Skujins’ win was enough to give him a 32-second lead on Sagan, who would again finish the stage in second place.
Stages 4 and 5 – The sprinters’ playground
Stage four would see Sagan take his first victory of the 2015 edition, showing off his ridiculously exceptional bike handling skills in the final few miles. Sagan came from nowhere on the final few corners to position himself at the head of affairs going into the last corner, where he unleashed a massive kick that no one else could answer. The skills Sagan acquired during his junior racing days in Cyclo-cross and mountain biking came to the fore and won him the stage. Daniel Oss again showed himself to be one of the strongest riders in this year’s tour, jumping from the peloton with one mile to go in an attempt to pinch a stage victory. The Tour of California continued to be a sprinters’ paradise with Mark Cavendish taking out stage five and Sagan again featuring on the podium. Sagan’s consistency would end up winning him overall tour honors, bonus seconds reducing his deficit to overall leader Skujins to only 18 seconds. The weather was not kind to the peloton but it didn't concern Cav, who notched up his third stage win in five races, solidifying his lead in the Visit California Sprint Jersey competition.
Stages 6 and 7 – Sagan produces something special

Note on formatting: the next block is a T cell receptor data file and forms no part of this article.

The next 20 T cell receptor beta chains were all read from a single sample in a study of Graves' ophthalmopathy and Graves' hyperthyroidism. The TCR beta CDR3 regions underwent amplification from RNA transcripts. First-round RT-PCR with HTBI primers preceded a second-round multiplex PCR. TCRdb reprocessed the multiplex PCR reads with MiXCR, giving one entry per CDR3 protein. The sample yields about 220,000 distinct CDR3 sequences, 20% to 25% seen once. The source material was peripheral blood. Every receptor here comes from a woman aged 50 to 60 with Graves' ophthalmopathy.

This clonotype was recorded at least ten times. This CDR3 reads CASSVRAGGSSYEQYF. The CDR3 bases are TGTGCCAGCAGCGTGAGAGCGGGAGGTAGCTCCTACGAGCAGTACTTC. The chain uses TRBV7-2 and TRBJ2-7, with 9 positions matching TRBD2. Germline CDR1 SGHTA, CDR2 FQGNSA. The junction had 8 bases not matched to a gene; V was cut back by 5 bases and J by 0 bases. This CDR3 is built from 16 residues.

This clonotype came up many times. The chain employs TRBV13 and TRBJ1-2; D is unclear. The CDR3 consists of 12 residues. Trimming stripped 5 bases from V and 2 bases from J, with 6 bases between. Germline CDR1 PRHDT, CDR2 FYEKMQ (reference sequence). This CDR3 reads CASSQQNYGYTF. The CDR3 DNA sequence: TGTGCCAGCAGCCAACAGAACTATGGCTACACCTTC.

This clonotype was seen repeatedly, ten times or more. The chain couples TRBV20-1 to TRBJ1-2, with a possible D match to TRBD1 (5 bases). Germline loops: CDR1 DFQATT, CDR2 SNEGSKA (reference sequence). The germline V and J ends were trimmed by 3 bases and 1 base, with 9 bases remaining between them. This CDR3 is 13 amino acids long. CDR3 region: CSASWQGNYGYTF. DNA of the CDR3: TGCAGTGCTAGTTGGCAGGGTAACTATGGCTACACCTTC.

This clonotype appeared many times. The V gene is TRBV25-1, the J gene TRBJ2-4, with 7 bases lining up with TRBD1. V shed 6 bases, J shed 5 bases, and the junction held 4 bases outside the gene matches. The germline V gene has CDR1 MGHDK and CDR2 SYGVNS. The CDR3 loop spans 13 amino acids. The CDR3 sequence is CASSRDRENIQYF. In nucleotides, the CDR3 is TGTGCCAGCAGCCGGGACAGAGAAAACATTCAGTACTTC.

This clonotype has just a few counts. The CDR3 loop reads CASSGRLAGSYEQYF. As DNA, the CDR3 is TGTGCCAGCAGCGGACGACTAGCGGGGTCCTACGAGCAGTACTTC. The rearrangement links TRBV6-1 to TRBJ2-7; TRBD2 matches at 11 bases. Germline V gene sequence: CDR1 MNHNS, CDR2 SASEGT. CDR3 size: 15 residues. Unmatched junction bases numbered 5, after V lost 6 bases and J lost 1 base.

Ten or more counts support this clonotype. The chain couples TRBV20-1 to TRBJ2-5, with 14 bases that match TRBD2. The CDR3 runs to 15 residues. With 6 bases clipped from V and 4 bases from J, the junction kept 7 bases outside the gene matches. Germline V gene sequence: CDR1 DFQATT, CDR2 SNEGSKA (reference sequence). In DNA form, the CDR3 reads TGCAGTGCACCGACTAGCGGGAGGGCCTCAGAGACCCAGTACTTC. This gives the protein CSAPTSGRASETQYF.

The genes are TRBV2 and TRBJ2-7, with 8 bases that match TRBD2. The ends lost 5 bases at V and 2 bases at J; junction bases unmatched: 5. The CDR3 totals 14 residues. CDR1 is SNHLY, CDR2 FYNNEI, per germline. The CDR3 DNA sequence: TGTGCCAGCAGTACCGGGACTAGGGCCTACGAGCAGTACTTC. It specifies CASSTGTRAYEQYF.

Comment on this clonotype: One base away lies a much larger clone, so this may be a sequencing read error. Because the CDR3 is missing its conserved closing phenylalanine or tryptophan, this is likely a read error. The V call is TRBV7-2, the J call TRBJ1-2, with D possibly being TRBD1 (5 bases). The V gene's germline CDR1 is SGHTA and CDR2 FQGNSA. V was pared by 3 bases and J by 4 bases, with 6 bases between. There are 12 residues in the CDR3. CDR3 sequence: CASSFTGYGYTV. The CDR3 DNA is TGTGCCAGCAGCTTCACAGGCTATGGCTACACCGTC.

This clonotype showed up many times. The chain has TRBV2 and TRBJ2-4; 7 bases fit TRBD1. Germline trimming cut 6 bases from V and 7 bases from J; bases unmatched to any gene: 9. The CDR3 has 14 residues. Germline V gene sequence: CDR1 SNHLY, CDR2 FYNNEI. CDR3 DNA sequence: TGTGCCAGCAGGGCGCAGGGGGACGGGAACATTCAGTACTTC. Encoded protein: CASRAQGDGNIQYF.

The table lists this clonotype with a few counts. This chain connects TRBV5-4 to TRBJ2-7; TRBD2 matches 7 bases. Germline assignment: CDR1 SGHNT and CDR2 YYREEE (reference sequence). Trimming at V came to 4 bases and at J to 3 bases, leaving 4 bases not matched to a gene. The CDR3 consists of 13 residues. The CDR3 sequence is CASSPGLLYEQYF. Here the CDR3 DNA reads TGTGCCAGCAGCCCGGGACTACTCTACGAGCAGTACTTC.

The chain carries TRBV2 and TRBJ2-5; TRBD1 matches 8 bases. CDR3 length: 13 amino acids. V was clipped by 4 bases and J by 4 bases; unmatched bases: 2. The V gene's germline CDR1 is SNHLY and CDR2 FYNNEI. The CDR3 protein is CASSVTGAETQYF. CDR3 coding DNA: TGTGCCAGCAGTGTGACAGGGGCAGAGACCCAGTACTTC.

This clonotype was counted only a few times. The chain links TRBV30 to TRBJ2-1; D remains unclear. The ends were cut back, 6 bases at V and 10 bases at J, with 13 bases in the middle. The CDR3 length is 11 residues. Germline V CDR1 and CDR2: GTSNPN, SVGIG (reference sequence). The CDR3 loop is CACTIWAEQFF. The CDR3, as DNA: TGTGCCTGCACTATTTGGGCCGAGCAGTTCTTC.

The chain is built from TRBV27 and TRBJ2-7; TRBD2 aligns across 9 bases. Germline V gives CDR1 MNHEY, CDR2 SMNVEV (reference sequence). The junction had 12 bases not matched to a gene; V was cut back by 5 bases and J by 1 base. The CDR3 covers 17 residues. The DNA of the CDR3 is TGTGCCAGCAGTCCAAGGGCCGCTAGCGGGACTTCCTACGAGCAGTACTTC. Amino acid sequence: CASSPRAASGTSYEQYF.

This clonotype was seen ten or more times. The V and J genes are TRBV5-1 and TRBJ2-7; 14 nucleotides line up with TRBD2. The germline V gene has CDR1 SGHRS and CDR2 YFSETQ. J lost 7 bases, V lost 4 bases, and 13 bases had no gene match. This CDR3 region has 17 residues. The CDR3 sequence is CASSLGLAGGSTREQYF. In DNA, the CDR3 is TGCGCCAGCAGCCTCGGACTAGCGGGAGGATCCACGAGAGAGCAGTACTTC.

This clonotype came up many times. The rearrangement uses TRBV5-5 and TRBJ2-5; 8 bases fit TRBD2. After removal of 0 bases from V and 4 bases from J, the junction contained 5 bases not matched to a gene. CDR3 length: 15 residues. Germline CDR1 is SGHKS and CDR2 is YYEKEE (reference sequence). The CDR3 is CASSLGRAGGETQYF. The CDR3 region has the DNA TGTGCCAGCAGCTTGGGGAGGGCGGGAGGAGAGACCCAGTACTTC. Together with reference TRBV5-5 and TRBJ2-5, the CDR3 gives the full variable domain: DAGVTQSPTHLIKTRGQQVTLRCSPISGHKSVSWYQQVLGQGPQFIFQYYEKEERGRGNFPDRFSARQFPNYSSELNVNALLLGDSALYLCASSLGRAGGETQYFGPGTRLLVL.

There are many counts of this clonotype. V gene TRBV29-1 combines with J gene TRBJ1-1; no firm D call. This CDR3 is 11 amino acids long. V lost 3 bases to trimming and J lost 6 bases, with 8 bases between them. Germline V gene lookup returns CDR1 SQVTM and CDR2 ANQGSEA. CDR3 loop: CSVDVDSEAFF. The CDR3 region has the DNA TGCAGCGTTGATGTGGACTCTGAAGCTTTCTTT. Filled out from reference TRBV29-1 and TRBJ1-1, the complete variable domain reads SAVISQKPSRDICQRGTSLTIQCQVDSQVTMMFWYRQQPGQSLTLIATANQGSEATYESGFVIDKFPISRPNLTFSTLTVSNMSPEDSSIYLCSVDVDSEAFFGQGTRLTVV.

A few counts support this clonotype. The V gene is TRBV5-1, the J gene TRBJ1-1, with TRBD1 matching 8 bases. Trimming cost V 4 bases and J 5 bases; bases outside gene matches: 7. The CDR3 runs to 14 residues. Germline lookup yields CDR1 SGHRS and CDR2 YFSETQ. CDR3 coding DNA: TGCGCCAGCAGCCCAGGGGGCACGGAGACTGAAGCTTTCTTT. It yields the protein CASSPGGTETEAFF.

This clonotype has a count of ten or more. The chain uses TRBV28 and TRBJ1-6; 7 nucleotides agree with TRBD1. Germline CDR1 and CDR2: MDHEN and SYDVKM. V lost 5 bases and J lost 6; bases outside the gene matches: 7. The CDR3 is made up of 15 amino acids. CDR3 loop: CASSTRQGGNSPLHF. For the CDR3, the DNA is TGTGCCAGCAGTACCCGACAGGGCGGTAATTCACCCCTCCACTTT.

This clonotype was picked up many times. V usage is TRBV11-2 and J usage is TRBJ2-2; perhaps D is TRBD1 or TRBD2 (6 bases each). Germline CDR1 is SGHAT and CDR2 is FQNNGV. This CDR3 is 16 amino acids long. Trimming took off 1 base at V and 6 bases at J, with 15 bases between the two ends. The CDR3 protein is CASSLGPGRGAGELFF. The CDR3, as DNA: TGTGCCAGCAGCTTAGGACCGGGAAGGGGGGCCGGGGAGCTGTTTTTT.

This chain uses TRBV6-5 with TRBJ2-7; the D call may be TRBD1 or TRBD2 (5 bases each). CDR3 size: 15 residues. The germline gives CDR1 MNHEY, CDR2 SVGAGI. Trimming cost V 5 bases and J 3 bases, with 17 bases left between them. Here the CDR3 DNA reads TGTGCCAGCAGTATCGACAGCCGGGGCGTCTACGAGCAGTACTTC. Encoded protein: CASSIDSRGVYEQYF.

A short, flat time trial made for an intriguing stage six. The stage would see lots of movement in the Amgen Race Leaders competition, Peter Sagan narrowly taking the victory and moving to the top of the leader board. It was very congested though, with the top nine riders separated by less than a minute going into the crucial stage finish on the slopes of Mt. Baldy. Another young talent showed himself as one to watch. Julian Alaphilippe of Ettix – Quick-Step Pro Cycling Team finished the day in third position within striking distance of Sagan for the overall win and fortified his position as leader in the SRAM Best Young Rider competition. Stage seven would decide the overall winner in the Amgen Tour of California, but the jury was out as to whether it would be Best Young Rider Julian Alaphilippe, Team Sky’s Columbian Rider Sergio Luis Henao Montoya, 2012 race winner Robert Gesink or a surprise from the bunch. No one would have thought that current race leader Peter Sagan would be able to hold onto his lead on the summit finish at Mt. Baldy. For all of Sagan’s battles in other sprint events and one day races, none of them compare to the heroics he put into the climb up Mt. Baldy. A man who only a few days earlier was mixing it in the sprint with Mark Cavendish was now riding away from noted climbers like Gesink, turning himself inside out to keep the Amgen Leaders Jersey within reach on the final stage. Sagan would finish the stage in sixth place, two seconds off the overall lead and 47-seconds off the stage winner Alaphilippe, who turned in a stunning ride himself. The race would come down to the final stage and sprint bonuses.